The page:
Fwd: EJF newsletter - Electronic voting - A national disgrace and evolving disaster 9/10/06

From: Kathy Dopp <kathy_dot_dopp_at_gmail_dot_com>
Date: Mon Sep 11 2006 - 12:00:10 CDT

Dr. Charles Corry is a PhD Engineer who lives in Colorado Springs, CO. Dr.
Corry has been a member of the U.S. IEEE engineering working group on voting
systems. This email and his web site on voting problems, is the result of
over two years of his work on voting system problems.

If for any reason the embedded links in this email don't work after I
forward it, you might contact Dr. Corry for a copy. I do not agree with
everything that Dr.Corry says, but I highly recommend his work on voting
system problems.

---------- Forwarded message ----------
From: Dr. Charles E. Corry <ccorry@ejfi.org>
Date: Sep 10, 2006 8:08 PM
Subject: EJF newsletter - Electronic voting - A national disgrace and
evolving disaster 9/10/06
To: EJF comments <comments@ejfi.org>

 *Introduction to voting problems* <http://www.ejfi.org/Voting/Voting-4.htm>
    The waste of $4 billion dollars by the U.S. federal government is hardly
noteworthy today. Probably that much was wasted within a month after
Hurricane Katrina last year, or on Halliburton in Iraq. But it is virtually
certain that the $4+ billion federal and state governments have spent under
the Help America Vote (for Bush) Act
<http://www.fec.gov/hava/hava.htm>mandating electronic voting and
statewide voter registration databases is
among the most damaging waste our government has ever financed. A small
fraction of the problems generated by electronic voting and statewide voter
registration databases is documented on the Equal Justice Foundation (EJF)
site Vote Fraud and Election Issues <http://www.ejfi.org/Voting/Voting.htm>.
    Elections have always been gamed and rigged, of which the Chicago Rules
of Election Fraud <http://www.ejfi.org/Voting/Voting-10.htm> are but one
example. However, the forced introduction of electronic voting machines and
statewide voter registration databases has made that possible on a scale and
with ease previously unimaginable.
     For those unfamiliar with elections, Prof. Doug Jones Brief Illustrated
History of Voting <http://www.cs.uiowa.edu/%7Ejones/voting/pictures/> might
serve as a starting point. For more details on Stealing
Elections<http://www.amazon.com/Stealing-Elections-Fraud-Threatens-Democracy/dp/1594030618/ref=sr_11_1/104-1256526-1806311?ie=UTF8>there
is John Fund's book. If you want to get down to the nitty-gritty of
election fraud and stealing elections then Bev Harris' Black Box
Voting<http://www.blackboxvoting.org/>is probably your first choice,
though the EJF tabulates many
other web sites <http://www.ejfi.org/Voting/Voting-124.htm> of interest.
     Since its inception the EJF and I, as an individual, and working with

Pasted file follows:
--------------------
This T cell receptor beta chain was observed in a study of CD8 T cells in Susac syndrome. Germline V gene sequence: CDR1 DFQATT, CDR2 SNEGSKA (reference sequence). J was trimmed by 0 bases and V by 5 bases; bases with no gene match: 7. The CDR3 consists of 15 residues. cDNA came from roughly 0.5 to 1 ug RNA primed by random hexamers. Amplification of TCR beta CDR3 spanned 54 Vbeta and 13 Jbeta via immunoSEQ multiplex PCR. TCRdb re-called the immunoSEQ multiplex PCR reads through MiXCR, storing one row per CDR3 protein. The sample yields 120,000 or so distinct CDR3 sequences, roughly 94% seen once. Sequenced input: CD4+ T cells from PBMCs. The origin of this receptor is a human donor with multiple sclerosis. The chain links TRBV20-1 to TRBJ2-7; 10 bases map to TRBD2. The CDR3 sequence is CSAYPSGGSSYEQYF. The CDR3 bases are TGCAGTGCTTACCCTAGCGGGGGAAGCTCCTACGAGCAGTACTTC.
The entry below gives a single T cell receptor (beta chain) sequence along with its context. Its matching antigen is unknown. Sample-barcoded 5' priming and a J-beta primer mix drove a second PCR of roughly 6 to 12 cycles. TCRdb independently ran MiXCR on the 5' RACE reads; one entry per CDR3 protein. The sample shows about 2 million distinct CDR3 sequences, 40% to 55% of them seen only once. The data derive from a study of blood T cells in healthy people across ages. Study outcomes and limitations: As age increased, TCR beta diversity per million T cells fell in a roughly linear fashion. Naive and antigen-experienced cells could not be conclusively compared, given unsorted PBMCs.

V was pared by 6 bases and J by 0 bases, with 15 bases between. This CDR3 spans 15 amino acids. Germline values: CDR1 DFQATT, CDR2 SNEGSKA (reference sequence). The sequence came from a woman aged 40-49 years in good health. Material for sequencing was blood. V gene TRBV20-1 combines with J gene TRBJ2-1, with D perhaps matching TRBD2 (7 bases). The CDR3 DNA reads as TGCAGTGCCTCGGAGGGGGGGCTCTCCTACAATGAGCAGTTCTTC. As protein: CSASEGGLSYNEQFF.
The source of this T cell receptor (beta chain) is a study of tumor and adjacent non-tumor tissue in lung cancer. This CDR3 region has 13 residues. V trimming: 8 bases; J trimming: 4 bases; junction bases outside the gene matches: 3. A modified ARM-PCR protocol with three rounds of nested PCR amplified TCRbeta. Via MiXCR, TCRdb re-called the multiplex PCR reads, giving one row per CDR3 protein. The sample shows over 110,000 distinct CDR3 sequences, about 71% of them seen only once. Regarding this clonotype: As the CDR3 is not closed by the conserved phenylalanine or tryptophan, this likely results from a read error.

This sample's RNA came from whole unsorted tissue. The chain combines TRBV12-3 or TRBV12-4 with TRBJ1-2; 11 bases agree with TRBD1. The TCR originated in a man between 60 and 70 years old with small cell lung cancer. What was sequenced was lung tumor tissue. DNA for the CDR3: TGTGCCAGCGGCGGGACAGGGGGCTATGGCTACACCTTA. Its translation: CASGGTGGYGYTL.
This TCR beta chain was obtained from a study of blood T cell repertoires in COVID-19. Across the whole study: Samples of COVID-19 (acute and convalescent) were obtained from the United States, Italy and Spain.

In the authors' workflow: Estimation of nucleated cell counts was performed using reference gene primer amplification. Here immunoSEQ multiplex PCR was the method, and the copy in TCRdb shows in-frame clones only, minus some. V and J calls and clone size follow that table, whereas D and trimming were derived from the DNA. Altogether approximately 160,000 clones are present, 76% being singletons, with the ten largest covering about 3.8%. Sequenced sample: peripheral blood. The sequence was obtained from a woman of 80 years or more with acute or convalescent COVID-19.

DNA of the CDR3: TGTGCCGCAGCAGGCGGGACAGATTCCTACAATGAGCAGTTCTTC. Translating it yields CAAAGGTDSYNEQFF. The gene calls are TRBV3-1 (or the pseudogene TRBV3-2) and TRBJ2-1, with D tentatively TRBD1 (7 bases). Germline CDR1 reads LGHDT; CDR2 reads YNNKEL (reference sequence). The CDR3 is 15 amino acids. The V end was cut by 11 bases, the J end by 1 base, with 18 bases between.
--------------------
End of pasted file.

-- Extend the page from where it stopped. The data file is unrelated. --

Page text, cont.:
other groups have been attempting to insure fair and honest elections
utilizing a secret ballot with one, and only one vote for each eligible
citizen that is openly and accurately counted.

*Essays on voting problems* <http://www.ejfi.org/Voting/Voting-12.htm>
    Electronic voting was introduced with few meaningful standards and
virtually no safeguards. Toward correcting that in June 2001 the Institute
of Electrical and Electronic Engineers (IEEE) formed a working group
dedicated to developing rigid standards for electronic precinct
voting<http://grouper.ieee.org/groups/scc38/1583/>.
Remarkably, standards for central tabulators, voter registration databases,
and other election problems were not considered. I joined that committee in
November 2001 and worked on it until it was dissolved in January 2006
because the broad range of experts on the committee could not agree on
workable standards for such basic issues as security, among other problems.
In fact, I was one of only 6 out of 31 experts to vote to try and continue
trying to develop workable standards. Keep in mind that IEEE sets most
standards for electrical, electronic, and computer equipment, about 1,300 of
them. So today there are only voluntary
standards<http://www.eac.gov/voting_standards.asp>for voting equipment
that virtually all experts on the subject have grave
concerns about and, in practice, are proving dysfunctional.
    I still hear from the uninformed that if ATMs work so reliably, what is
the problem with electronic voting. David
Jefferson<http://www.ejfi.org/Voting/Voting-13.htm>outlines why that
idea is a non-starter.
    Probably the leading expert on computer voting is Prof. Doug Jones with
the University of Iowa. If you are not familiar with his work then Thoughts
On Computers In Voting <http://www.ejfi.org/Voting/Voting-19.htm> should be
required reading. He puts forth this frightening, and all too probable
scenario: